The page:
Freekeh with Summer Squash and Brown Butter
I was having lunch with a Lebanese girlfriend of mine recently when she pointed out freekeh on the menu. I had never heard of it, so, of course, I had to order! It was served like a pilaf to accompany a fish, tasted like a nuttier, slightly smoky brown rice, and had a toothsome texture.
After some research, I was really surprised that it’s not more well known. Freekeh is a roasted green wheat and can be found throughout Lebanon, Syria, Egypt and Jordan. It’s an incredibly healthy whole grain, comparable (if not superior) to quinoa, a rich source of nutrients with high fiber and protein. It’s harvested young and then roasted in the fields over an open fire, giving it that smoky quality.
The mixed summer squash at the Union Square Greenmarket looked too shiny and beautiful to resist the other day, and I thought it would pair well with the freekeh. I roast the squash off here with some sweet cherry tomatoes and prepare the freekeh similarly to rice. The coriander and cinnamon work really well with the sweetness of the squash and the smokiness of the freekeh, and the pine nuts are great for texture. This is so delicious I’ve given up my carnivorous ways for a few days, snacking on it at intervals.
And the pièce de résistance? Nutty, glistening, warm brown butter. I love to use brown butter in place of regular butter in a dish like this or even in breads and cakes; it really elevates and deepens the flavor.
Freekeh also goes by the name frik, farik or even roasted green wheat, so if you are shopping for it, I would ask by all names. I picked up my freekeh at Sahadi’s on Atlantic Ave. in Brooklyn, but I know a number of the Middle Eastern specialty shops in the area carry it. Kalustyan’s also carries it in store and online.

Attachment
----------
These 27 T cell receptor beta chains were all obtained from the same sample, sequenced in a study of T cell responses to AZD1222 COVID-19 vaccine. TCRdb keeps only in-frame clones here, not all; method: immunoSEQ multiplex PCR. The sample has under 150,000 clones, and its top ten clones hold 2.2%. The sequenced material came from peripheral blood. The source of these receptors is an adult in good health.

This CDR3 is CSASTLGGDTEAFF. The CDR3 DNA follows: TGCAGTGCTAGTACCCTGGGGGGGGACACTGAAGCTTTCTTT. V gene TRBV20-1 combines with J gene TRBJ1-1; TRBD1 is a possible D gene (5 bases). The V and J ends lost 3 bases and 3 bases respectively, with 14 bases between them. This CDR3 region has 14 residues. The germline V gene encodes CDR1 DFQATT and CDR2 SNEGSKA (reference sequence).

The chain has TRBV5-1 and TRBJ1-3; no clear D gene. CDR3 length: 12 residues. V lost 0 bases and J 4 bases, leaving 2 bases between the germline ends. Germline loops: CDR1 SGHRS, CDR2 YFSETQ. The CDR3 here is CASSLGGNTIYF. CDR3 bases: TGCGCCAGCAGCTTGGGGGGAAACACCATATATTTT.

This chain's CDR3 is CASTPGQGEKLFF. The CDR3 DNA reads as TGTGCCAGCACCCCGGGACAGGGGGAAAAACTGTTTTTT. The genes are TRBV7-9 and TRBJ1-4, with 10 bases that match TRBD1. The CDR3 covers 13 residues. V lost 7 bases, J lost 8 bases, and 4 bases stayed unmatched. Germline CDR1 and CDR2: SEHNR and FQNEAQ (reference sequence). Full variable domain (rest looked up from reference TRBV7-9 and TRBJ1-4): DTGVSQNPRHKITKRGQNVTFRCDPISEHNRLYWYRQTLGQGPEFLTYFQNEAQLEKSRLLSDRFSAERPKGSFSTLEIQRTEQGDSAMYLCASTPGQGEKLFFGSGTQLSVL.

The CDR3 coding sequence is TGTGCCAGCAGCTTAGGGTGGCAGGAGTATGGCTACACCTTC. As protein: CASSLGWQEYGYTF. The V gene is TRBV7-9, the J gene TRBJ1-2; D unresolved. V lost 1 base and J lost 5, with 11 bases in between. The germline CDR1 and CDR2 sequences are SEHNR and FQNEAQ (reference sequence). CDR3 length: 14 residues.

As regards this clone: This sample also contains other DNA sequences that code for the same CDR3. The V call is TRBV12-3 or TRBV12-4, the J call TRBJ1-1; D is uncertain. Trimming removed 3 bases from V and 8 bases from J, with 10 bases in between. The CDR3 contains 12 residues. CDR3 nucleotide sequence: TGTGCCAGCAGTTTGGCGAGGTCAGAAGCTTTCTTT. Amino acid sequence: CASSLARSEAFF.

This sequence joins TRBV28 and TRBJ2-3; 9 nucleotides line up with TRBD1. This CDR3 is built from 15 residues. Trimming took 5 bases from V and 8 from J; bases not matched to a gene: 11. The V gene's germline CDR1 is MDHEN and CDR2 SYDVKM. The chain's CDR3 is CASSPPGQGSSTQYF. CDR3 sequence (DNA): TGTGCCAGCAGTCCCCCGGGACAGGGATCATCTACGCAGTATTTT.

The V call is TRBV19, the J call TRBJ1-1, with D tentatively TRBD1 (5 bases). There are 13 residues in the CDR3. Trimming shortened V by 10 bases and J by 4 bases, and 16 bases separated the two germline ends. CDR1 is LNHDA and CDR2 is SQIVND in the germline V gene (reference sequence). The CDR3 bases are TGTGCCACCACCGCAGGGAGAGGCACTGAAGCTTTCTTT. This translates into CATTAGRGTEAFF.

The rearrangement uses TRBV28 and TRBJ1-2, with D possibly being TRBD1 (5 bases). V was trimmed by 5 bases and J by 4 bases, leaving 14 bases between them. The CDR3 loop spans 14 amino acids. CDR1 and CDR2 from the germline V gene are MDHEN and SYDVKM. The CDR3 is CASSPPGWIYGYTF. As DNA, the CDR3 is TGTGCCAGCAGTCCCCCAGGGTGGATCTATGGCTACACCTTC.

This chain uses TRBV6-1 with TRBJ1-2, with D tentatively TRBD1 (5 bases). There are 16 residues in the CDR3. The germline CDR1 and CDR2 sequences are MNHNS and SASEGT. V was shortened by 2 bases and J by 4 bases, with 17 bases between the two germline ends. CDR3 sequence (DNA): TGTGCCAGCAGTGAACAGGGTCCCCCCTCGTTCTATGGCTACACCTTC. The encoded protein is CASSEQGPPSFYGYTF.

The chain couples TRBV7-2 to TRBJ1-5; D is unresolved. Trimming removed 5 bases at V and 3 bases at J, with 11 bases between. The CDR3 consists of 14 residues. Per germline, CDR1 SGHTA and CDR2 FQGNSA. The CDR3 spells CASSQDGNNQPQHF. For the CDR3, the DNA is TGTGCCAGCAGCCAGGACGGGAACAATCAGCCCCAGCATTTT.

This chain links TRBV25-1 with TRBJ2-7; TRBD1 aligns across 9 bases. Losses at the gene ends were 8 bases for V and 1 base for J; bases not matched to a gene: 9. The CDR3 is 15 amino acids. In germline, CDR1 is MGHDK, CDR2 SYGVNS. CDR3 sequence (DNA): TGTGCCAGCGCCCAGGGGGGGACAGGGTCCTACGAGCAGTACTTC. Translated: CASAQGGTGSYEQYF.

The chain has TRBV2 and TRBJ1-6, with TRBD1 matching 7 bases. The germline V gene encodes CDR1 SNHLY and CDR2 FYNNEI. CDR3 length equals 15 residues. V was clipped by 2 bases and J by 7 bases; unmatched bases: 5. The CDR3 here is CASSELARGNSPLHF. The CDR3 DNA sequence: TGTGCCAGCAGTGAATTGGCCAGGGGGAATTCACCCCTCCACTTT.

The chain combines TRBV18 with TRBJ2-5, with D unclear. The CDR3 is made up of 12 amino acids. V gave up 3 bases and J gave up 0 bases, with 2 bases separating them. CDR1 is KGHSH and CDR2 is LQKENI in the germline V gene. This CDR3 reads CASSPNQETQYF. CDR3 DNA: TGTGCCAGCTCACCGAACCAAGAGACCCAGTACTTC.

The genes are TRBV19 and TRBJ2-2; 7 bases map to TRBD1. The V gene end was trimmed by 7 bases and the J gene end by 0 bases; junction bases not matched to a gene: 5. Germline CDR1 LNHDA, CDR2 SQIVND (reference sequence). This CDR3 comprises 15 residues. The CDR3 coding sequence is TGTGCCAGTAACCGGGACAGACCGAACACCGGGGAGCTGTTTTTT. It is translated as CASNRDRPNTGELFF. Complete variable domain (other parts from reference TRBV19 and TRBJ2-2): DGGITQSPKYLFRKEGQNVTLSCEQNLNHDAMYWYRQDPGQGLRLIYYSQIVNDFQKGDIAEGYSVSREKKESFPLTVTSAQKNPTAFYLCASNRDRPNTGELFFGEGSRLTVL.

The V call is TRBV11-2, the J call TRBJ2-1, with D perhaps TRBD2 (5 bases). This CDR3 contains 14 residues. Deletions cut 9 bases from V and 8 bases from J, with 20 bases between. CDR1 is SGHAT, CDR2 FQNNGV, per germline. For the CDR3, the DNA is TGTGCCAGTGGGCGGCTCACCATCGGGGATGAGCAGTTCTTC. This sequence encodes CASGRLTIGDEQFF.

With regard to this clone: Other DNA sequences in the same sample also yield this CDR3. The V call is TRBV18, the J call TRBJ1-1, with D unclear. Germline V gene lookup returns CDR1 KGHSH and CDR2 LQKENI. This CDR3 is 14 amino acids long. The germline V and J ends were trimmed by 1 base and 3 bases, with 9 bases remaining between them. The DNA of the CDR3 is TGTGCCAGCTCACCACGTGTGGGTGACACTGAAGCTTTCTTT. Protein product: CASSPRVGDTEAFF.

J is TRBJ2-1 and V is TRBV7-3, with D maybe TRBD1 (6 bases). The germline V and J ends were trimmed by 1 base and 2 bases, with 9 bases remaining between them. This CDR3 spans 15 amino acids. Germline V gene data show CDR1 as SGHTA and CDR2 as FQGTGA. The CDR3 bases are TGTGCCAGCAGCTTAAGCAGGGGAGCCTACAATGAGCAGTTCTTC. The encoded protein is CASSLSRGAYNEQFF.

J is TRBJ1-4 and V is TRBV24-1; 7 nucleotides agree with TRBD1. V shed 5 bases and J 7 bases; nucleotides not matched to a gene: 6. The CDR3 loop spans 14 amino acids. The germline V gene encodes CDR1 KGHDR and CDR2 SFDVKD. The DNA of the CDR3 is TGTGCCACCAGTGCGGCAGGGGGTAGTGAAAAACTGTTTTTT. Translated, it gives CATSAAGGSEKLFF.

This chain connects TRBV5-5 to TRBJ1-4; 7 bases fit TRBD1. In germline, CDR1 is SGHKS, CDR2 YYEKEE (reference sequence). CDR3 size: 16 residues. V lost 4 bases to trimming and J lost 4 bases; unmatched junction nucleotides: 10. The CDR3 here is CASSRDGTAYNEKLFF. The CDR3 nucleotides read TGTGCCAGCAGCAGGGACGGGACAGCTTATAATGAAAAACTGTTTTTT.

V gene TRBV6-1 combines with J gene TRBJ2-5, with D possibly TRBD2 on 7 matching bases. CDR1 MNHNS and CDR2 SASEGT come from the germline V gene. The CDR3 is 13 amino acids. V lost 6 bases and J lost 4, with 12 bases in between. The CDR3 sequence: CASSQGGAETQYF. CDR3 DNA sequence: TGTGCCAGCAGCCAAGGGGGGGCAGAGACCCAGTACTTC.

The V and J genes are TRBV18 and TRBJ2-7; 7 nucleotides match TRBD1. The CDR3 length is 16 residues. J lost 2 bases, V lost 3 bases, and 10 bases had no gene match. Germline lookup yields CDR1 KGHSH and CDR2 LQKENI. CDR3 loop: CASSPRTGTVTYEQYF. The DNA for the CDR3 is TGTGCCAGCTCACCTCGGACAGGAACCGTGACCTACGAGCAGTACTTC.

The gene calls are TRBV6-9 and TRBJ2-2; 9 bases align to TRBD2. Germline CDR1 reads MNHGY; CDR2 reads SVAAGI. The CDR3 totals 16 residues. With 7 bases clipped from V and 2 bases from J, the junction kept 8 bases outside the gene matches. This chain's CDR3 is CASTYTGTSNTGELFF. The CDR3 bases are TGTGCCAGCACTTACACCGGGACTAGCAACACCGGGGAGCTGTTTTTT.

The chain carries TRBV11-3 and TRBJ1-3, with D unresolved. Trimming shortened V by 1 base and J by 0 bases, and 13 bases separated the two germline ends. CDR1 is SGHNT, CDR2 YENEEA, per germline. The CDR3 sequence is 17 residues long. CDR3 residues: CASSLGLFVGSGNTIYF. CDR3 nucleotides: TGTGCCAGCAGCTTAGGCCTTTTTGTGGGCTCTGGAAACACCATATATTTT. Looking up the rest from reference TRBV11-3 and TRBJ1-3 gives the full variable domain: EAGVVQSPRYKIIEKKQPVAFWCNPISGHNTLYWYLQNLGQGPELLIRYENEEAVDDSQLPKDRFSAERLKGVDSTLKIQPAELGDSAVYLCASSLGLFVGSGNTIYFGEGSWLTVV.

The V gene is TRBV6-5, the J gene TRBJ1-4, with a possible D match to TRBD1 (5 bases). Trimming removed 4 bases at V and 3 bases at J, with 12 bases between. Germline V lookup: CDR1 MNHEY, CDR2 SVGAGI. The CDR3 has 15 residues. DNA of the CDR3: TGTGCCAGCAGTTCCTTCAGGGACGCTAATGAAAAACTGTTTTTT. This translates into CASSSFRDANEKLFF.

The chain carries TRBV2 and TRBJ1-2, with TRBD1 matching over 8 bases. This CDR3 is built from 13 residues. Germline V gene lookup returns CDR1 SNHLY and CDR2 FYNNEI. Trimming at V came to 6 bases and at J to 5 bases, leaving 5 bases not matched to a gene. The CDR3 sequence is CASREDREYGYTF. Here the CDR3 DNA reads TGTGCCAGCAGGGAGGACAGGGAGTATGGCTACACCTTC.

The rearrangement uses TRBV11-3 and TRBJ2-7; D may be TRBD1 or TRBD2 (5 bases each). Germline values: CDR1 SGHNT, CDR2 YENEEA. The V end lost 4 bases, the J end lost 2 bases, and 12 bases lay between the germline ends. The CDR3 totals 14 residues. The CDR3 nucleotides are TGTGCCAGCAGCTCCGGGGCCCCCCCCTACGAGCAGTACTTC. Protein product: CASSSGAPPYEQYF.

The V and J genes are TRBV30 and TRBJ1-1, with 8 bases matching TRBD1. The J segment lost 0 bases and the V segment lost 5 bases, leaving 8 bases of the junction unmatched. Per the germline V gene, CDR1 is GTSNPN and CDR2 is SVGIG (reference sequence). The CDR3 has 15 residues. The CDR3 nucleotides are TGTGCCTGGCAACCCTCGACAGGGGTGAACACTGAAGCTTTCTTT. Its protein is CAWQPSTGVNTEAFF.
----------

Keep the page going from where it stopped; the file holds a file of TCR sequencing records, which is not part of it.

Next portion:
Yields 4 to 6 servings
2 cups freekeh, whole (not cracked)
1 lb mixed summer squash, medium dice
¾ cup cherry tomatoes, whole
olive oil, salt, & pepper
2 ½ tbsps canola oil
½ tsp ground coriander
½ tsp ground cinnamon
¼ tsp white pepper
1 scallion, thinly sliced
4 garlic cloves, minced
3 cups vegetable or chicken stock
¼ cup pine nuts, toasted
4 tbsps brown butter *
handful of parsley, chives, and/or cilantro, chopped
Preheat oven to 400° F.
Pour freekeh in a bowl and pick through for any stones or off pieces. Rinse freekeh with several changes of water until the water runs clean. Cover the freekeh with fresh water and soak for a half hour. Strain off all excess water.
Combine diced squash and tomatoes in a bowl. Lightly coat in olive oil and season with salt and pepper. Transfer to a baking sheet in a single layer and roast for 15-20 minutes until soft but still with a bit of firmness.
Heat a pot or a dutch oven over medium-low heat. Add canola oil. When hot, add onions and coat with the fat. Add coriander, cinnamon, white pepper and a pinch of salt to draw out the moisture. You just want to sweat out the onions until they are translucent, so be careful the heat isn’t too high or they will start to brown.
When the onions are translucent, add scallions and garlic. Cook for one minute, and then add freekeh. Toast the freekeh in the pot, stirring occasionally, for 5 minutes. The freekeh should become aromatic.
Add the vegetable or chicken stock, and bring up to a boil. Lower to a simmer and simmer covered for 45 minutes. Turn off heat, remove cover, and let stand uncovered 5 minutes.
Toss in the summer squash, tomatoes, pine nuts, and brown butter. Add chopped herbs and adjust seasoning as necessary.
* Brown butter is really easy to make, but it has to be watched. Simply heat the butter in a pan over medium low. Once the foam starts to subside, watch the color of the milk solids that sink to the bottom of the pan. They should turn brown, and the butter should take on the smell of toasted hazelnuts. At that point, remove immediately from the heat by pouring into another container. The solids go from brown to black quickly, so it’s important to stop the cooking process as soon as the hazelnut stage is achieved. Also, I like to scrape the solids off the pan into whatever I’m cooking – there’s a ton of flavor there.